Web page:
Salt Lake City Drought Prevention Efforts Still Necessary in Changing Seasons


Storey McDonald

(Graphic by Storey McDonald | The Daily Utah Chronicle)

By Lizzy Seitz, News Writer


Utah has been in droughts on and off for years. However, “the most intense period of drought occurred the week of January 19, 2021, where D4 affected 69.99% of Utah land,” according to the National Integrated Drought Information System. The U.S. Drought Monitor describes a D4 drought as having the following historically observed impacts: increased fire restrictions and decreased irrigation water allotments.

“A dry April was followed by an even drier May, with less than one-half-inch of precipitation accumulated in valley locations. Record summer temperatures haven’t helped,” said the Utah Division of Water Resources. However, monsoons in 2021 moistened the soil and lowered system demand as people followed statewide encouragements to shut off their sprinklers.

Many Utahns felt the effects of this drought but helped prevent extreme fires, according to Fire Captain Anthony Burton of the Salt Lake City Fire Department.

“We thank the public for their support and their trust,” he said.

No matter where members of the public stood politically, Burton said he saw the way they trusted and listened to the fire department, and it changed how Salt Lake City was able to manage the drought.

The community cooperated by using fewer fireworks, which led to fewer fires. According to Burton, their assistance also led to fewer injuries and zero fatalities. He explained that the fire department was able to send fire fighters to Oregon, Montana and more because Utah’s need was not as large as theirs.

“With climate change progressing every year, the temperatures have been much higher, drying up the ecosystem,” said freshman environment and sustainability student Lucy Auernig. “This cycle gets worse and worse because we lose that water in the lakes in the summer, causing less snow to fall in the winter.”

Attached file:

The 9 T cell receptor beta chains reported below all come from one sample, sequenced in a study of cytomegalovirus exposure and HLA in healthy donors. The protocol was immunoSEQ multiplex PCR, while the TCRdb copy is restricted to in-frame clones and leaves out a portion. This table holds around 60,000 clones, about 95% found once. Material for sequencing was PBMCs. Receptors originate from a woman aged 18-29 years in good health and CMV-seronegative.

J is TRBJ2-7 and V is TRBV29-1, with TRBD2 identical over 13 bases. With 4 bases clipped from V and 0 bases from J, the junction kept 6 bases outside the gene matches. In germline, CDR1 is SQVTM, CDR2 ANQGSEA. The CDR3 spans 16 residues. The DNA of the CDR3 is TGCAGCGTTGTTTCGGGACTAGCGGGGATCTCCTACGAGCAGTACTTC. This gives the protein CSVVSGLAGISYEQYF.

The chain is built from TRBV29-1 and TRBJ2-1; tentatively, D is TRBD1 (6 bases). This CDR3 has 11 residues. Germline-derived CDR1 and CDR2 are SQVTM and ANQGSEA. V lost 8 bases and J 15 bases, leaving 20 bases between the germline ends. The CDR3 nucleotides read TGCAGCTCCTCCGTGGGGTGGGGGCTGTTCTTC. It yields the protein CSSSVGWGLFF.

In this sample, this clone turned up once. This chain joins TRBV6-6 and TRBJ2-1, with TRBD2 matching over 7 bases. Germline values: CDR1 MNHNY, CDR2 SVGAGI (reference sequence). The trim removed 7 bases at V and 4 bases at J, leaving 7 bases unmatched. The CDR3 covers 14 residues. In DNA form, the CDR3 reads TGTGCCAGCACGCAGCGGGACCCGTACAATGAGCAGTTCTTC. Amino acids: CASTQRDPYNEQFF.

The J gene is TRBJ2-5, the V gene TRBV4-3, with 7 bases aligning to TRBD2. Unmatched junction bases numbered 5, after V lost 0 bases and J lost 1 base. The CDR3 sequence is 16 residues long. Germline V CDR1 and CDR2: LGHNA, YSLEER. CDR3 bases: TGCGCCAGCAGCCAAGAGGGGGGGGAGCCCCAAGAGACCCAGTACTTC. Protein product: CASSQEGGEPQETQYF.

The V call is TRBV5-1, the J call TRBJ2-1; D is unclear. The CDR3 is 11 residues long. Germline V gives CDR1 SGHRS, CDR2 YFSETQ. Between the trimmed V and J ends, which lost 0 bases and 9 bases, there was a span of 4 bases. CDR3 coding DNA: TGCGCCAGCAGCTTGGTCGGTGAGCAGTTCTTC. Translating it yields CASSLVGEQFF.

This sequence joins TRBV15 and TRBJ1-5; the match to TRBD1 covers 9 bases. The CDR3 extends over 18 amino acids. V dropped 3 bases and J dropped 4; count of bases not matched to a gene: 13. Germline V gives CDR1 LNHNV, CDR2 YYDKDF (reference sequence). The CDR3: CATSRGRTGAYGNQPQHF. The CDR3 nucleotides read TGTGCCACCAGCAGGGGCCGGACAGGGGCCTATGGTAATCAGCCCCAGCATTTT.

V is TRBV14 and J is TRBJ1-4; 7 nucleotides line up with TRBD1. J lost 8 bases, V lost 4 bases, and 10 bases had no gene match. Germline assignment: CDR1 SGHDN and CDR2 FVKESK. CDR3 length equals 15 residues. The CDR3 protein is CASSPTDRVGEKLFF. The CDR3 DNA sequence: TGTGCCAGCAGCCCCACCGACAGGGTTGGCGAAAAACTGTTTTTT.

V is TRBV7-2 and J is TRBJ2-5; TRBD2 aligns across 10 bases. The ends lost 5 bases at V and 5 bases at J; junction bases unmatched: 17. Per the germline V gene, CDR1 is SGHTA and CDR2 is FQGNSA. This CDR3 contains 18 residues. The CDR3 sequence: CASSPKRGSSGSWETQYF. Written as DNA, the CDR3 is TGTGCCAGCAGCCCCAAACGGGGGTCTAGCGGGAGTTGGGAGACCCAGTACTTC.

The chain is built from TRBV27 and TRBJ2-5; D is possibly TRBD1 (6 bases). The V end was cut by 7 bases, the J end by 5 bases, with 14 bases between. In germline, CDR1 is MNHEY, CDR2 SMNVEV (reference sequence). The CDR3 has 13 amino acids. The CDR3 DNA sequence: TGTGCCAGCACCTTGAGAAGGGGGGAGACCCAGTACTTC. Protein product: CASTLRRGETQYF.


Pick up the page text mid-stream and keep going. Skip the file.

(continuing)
The Utah Division of Water Resources also explains “Thirty-two of Utah’s largest 42 reservoirs are below 55% of available capacity … Overall statewide storage is 47% of capacity.” This can be a concern because “this time last year, reservoirs were about 67% of capacity,” and without it, the recovery from the drought could take years.

With this increased drought period and possibly less snow this winter, Burton had suggestions to continue preventing fires in Salt Lake City because of the drought.

“The biggest thing: talk to your neighbors and communicate,” Burton said. “Spreading the word throughout the community helps reduce water use throughout the year.”

Burton also said it was helpful for community members to use drought-resistant seeds to help grow grass and plants that need less water to live. He said it is important to stay mindful that all of Salt Lake’s water comes from the watershed, so the community needs to protect it.

Calling in fires as soon as possible is another thing community members can do to help with the ongoing drought.

“I think if we as a community use less water in our homes and yards we can sustain an okay amount of water,” Auernig said.

The first step to prepare for drought protection and fire reduction, according to Burton, was getting accurate information from subject matter experts. The moment they knew conditions were worsening, Burton said they put in place steps to protect the community, the watershed and the fire fighters.

One big change the Salt Lake City community made to help prevent fires, besides saving water, was the reduction and restriction of open burning. Burton also said there was a huge reduction of reworks over holidays such as the Fourth of July, Memorial Day and Labor Day.

According to Burton, Salt Lake City has not had large fires even with the drought because of these community prevention efforts. He said that while there have been quite a few brush fires that light quickly and spread rapidly, they are able to put them out relatively fast.

Utah Division of Water Resources states “With 60% of residential water used outdoors, look for ways to improve your outdoor watering efficiency.” They said to water less by prioritizing trees, shrubs, perennials and annuals before grass. For taller grasses, community members should raise their mower to three to four inches due to their deeper roots.

They also encourage Salt Lake City residents to check with their local water providers for restrictions in their area.

As the leaves change and the temperatures drop for autumn in Utah, Burton said it is important to continue efforts to reduce water use. Other activities that may lead to fires still need to be prevented.

Even though the heat is leaving, the drought is not.


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